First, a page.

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No Brexit without parliament

Riccardo Calzavara and Toby Vanhegan consider the reasoning behind the High Court’s ruling that the government cannot trigger article 50 without parliament’s consent

4 November 2016

Last month we summarised the arguments before the High Court in R (Miller) v Secretary of State for Exiting the European Union. Judgment was handed down on 3 November 2016: [2016] EWHC 2768 (Admin). It was a bombshell.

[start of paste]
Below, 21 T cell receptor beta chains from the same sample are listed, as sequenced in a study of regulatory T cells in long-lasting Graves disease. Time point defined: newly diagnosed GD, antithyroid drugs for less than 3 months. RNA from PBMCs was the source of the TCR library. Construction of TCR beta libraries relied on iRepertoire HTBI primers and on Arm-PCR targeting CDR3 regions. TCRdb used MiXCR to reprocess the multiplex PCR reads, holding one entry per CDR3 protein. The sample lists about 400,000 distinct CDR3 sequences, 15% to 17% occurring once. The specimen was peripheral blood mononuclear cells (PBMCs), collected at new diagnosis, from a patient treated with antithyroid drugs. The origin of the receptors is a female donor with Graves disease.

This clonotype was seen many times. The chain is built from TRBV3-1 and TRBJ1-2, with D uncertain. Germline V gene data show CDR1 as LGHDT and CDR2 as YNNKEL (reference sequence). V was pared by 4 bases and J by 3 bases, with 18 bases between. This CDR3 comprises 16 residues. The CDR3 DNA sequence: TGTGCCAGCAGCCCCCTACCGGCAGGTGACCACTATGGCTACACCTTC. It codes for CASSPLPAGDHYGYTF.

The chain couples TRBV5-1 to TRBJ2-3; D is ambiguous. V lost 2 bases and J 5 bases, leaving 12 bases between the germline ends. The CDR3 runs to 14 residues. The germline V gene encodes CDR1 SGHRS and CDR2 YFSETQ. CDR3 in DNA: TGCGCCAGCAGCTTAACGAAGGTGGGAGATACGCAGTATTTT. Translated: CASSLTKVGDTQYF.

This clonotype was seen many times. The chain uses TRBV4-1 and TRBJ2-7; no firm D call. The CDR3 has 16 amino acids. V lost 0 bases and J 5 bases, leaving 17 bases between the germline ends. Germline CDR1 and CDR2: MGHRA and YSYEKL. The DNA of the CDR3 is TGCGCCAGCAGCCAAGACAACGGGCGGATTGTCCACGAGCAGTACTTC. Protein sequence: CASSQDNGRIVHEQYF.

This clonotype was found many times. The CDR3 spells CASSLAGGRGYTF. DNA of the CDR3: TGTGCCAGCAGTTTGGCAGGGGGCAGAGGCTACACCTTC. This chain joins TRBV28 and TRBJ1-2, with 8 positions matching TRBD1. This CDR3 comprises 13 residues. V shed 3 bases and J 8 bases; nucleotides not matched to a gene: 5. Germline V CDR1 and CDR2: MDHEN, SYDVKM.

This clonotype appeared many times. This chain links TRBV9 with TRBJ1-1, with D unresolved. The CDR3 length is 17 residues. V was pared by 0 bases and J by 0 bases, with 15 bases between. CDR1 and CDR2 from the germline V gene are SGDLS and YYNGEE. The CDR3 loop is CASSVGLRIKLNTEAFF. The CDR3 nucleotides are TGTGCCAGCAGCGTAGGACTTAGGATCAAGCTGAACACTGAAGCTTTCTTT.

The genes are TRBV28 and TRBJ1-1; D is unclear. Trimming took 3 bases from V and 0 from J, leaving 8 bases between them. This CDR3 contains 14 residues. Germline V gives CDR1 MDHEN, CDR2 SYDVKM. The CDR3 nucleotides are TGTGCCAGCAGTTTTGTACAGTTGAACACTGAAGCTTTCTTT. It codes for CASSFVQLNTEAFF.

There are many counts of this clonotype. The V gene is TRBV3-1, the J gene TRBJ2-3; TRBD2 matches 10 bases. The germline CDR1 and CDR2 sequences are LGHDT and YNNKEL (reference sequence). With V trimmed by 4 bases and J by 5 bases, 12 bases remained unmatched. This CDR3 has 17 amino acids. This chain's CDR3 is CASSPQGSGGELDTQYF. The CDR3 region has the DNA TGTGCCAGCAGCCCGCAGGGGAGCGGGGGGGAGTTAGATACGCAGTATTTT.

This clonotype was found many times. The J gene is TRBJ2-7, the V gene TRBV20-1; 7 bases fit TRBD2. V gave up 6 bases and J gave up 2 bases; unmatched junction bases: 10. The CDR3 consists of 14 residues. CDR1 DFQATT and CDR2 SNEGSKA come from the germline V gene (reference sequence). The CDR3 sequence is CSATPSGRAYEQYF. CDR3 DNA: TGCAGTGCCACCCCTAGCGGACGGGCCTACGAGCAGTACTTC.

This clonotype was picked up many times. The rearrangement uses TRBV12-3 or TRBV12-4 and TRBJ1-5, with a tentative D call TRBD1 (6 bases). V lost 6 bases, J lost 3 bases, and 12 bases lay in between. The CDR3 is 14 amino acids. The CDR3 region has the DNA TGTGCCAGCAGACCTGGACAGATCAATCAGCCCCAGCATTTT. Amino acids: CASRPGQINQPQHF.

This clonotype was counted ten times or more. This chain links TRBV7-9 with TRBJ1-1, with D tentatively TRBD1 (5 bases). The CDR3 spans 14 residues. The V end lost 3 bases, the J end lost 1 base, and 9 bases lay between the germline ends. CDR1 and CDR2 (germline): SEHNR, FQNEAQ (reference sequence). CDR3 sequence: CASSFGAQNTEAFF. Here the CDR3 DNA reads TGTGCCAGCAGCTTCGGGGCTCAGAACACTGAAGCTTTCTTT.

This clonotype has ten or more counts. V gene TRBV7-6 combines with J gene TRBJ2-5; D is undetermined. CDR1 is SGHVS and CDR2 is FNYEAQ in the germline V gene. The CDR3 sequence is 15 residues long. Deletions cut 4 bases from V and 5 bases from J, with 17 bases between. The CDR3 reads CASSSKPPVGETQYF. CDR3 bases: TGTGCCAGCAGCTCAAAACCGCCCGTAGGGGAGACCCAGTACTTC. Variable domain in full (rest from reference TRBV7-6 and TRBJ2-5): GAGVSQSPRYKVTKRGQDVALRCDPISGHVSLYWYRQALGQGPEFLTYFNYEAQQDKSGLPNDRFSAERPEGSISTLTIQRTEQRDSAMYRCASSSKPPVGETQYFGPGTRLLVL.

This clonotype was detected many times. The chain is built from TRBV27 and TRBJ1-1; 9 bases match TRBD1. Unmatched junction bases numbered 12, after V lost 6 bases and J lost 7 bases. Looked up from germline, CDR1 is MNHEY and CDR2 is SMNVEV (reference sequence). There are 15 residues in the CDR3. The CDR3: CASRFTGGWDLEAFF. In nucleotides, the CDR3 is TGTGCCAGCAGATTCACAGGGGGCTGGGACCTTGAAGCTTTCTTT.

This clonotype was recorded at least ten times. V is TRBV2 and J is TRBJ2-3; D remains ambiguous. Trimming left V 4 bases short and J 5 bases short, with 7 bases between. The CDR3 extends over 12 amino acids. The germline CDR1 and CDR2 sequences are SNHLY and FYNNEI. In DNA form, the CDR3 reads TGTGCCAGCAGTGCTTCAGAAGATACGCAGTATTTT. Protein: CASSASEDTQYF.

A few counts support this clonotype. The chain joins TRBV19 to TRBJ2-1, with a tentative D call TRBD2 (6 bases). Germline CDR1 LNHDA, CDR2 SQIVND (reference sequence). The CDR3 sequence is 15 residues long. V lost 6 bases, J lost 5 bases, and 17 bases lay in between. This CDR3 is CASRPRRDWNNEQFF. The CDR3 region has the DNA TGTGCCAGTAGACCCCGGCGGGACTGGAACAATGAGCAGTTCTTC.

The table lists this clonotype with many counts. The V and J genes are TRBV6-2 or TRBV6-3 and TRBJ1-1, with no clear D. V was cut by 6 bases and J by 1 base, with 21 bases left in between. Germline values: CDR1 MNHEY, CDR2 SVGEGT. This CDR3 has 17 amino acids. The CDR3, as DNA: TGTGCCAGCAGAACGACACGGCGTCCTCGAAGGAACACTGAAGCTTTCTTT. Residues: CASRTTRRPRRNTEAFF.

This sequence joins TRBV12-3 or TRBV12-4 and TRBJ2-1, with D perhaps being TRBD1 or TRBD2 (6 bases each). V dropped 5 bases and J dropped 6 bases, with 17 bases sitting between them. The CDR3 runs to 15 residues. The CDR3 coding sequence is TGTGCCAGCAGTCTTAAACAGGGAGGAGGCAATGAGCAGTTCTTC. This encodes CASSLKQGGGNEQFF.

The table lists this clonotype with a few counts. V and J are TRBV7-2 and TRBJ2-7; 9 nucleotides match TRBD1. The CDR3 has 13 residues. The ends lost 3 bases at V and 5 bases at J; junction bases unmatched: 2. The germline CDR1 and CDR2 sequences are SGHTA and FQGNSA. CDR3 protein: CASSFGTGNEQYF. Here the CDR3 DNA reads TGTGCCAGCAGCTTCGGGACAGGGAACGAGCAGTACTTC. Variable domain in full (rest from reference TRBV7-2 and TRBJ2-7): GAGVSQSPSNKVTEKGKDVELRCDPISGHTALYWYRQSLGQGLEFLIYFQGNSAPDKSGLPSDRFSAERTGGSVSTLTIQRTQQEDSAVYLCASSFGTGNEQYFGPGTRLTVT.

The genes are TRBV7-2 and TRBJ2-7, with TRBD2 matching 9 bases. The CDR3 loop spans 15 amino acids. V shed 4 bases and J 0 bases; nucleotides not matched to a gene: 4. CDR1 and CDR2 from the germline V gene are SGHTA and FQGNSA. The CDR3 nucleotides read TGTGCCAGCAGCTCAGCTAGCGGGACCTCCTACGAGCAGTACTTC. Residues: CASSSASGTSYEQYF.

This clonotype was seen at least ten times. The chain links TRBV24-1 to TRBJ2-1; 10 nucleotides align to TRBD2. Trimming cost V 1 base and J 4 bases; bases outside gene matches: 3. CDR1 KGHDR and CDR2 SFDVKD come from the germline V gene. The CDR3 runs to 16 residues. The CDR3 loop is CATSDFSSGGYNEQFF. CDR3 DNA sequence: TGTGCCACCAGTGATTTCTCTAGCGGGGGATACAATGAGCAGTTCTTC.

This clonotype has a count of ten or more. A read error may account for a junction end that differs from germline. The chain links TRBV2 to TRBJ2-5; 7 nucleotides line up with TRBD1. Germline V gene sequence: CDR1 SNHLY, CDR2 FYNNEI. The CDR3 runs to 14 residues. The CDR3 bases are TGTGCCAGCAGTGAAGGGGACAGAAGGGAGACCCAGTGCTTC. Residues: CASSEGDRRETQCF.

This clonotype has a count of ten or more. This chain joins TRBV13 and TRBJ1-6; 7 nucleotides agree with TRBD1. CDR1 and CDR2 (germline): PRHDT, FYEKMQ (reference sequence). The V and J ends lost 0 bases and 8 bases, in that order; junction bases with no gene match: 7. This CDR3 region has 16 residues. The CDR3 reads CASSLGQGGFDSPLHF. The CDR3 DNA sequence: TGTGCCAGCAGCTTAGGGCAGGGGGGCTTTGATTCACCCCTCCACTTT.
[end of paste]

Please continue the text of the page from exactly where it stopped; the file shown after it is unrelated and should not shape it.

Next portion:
The parties having agreed that the matter was justiciable and the court recognising that the referendum result was a matter of significance to be considered ‘elsewhere’, the sole question was whether the government was entitled to use the royal prerogative to give notice under article 50 for the UK to cease to be a member of the EU. The court was at pains to emphasise, as it had during argument, that the only issue was this question of pure constitutional law. The merits (or otherwise) of Brexit were not a matter for the courts, whose constitutional duty is to enforce rules of law.

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